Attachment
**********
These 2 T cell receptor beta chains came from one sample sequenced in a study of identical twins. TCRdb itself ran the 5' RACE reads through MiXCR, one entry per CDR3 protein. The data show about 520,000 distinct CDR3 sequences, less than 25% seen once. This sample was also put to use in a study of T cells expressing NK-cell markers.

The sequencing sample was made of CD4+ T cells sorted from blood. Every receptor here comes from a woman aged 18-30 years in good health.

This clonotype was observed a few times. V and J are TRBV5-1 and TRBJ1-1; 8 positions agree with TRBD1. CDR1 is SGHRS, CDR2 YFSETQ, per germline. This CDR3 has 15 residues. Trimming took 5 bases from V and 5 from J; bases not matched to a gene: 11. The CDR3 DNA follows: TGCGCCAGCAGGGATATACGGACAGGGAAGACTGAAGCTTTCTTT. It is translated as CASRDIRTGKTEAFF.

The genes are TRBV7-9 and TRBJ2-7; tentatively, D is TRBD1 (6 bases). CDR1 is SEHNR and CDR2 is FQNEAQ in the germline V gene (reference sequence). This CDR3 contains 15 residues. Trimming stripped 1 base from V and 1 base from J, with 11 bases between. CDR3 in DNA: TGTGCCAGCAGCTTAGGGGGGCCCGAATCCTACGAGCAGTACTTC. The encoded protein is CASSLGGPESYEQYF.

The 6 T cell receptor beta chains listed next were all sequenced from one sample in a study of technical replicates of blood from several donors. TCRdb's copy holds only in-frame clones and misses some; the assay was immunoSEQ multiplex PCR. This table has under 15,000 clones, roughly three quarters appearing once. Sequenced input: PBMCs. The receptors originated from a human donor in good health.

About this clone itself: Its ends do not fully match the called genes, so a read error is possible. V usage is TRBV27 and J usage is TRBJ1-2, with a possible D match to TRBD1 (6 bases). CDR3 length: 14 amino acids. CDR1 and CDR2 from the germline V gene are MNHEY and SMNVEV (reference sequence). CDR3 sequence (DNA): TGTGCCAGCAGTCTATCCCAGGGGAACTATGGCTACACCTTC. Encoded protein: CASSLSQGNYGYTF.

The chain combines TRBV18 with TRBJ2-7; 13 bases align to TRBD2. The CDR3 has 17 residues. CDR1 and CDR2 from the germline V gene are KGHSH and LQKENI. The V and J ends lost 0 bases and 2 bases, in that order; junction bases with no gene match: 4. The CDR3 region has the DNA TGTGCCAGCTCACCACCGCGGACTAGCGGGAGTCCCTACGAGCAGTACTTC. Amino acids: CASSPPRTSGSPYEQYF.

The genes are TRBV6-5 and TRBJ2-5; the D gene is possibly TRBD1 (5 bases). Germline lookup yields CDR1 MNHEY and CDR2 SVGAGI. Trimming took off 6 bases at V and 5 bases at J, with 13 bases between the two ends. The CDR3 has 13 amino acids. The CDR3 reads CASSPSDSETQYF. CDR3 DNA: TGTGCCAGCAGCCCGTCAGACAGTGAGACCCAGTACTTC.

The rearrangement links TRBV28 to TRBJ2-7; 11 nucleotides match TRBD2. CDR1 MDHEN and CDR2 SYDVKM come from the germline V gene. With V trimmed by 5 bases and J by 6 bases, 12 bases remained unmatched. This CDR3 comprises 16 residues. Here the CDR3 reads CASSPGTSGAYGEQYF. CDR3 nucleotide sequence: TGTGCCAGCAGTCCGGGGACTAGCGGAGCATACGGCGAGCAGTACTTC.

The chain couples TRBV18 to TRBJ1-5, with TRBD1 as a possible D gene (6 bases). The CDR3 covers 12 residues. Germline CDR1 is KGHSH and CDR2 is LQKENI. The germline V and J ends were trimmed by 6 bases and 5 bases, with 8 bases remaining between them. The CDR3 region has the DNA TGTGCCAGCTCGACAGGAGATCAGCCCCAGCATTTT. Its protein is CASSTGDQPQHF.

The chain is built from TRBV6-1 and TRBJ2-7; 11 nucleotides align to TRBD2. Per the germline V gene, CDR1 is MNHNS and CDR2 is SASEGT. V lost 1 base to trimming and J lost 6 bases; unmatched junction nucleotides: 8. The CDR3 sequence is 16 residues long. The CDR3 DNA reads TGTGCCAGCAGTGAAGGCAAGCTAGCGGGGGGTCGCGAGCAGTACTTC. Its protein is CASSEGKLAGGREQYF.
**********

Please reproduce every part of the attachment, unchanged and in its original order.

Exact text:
These 2 T cell receptor beta chains came from one sample sequenced in a study of identical twins. TCRdb itself ran the 5' RACE reads through MiXCR, one entry per CDR3 protein. The data show about 520,000 distinct CDR3 sequences, less than 25% seen once. This sample was also put to use in a study of T cells expressing NK-cell markers.

The sequencing sample was made of CD4+ T cells sorted from blood. Every receptor here comes from a woman aged 18-30 years in good health.

This clonotype was observed a few times. V and J are TRBV5-1 and TRBJ1-1; 8 positions agree with TRBD1. CDR1 is SGHRS, CDR2 YFSETQ, per germline. This CDR3 has 15 residues. Trimming took 5 bases from V and 5 from J; bases not matched to a gene: 11. The CDR3 DNA follows: TGCGCCAGCAGGGATATACGGACAGGGAAGACTGAAGCTTTCTTT. It is translated as CASRDIRTGKTEAFF.

The genes are TRBV7-9 and TRBJ2-7; tentatively, D is TRBD1 (6 bases). CDR1 is SEHNR and CDR2 is FQNEAQ in the germline V gene (reference sequence). This CDR3 contains 15 residues. Trimming stripped 1 base from V and 1 base from J, with 11 bases between. CDR3 in DNA: TGTGCCAGCAGCTTAGGGGGGCCCGAATCCTACGAGCAGTACTTC. The encoded protein is CASSLGGPESYEQYF.

The 6 T cell receptor beta chains listed next were all sequenced from one sample in a study of technical replicates of blood from several donors. TCRdb's copy holds only in-frame clones and misses some; the assay was immunoSEQ multiplex PCR. This table has under 15,000 clones, roughly three quarters appearing once. Sequenced input: PBMCs. The receptors originated from a human donor in good health.

About this clone itself: Its ends do not fully match the called genes, so a read error is possible. V usage is TRBV27 and J usage is TRBJ1-2, with a possible D match to TRBD1 (6 bases). CDR3 length: 14 amino acids. CDR1 and CDR2 from the germline V gene are MNHEY and SMNVEV (reference sequence). CDR3 sequence (DNA): TGTGCCAGCAGTCTATCCCAGGGGAACTATGGCTACACCTTC. Encoded protein: CASSLSQGNYGYTF.

The chain combines TRBV18 with TRBJ2-7; 13 bases align to TRBD2. The CDR3 has 17 residues. CDR1 and CDR2 from the germline V gene are KGHSH and LQKENI. The V and J ends lost 0 bases and 2 bases, in that order; junction bases with no gene match: 4. The CDR3 region has the DNA TGTGCCAGCTCACCACCGCGGACTAGCGGGAGTCCCTACGAGCAGTACTTC. Amino acids: CASSPPRTSGSPYEQYF.

The genes are TRBV6-5 and TRBJ2-5; the D gene is possibly TRBD1 (5 bases). Germline lookup yields CDR1 MNHEY and CDR2 SVGAGI. Trimming took off 6 bases at V and 5 bases at J, with 13 bases between the two ends. The CDR3 has 13 amino acids. The CDR3 reads CASSPSDSETQYF. CDR3 DNA: TGTGCCAGCAGCCCGTCAGACAGTGAGACCCAGTACTTC.

The rearrangement links TRBV28 to TRBJ2-7; 11 nucleotides match TRBD2. CDR1 MDHEN and CDR2 SYDVKM come from the germline V gene. With V trimmed by 5 bases and J by 6 bases, 12 bases remained unmatched. This CDR3 comprises 16 residues. Here the CDR3 reads CASSPGTSGAYGEQYF. CDR3 nucleotide sequence: TGTGCCAGCAGTCCGGGGACTAGCGGAGCATACGGCGAGCAGTACTTC.

The chain couples TRBV18 to TRBJ1-5, with TRBD1 as a possible D gene (6 bases). The CDR3 covers 12 residues. Germline CDR1 is KGHSH and CDR2 is LQKENI. The germline V and J ends were trimmed by 6 bases and 5 bases, with 8 bases remaining between them. The CDR3 region has the DNA TGTGCCAGCTCGACAGGAGATCAGCCCCAGCATTTT. Its protein is CASSTGDQPQHF.

The chain is built from TRBV6-1 and TRBJ2-7; 11 nucleotides align to TRBD2. Per the germline V gene, CDR1 is MNHNS and CDR2 is SASEGT. V lost 1 base to trimming and J lost 6 bases; unmatched junction nucleotides: 8. The CDR3 sequence is 16 residues long. The CDR3 DNA reads TGTGCCAGCAGTGAAGGCAAGCTAGCGGGGGGTCGCGAGCAGTACTTC. Its protein is CASSEGKLAGGREQYF.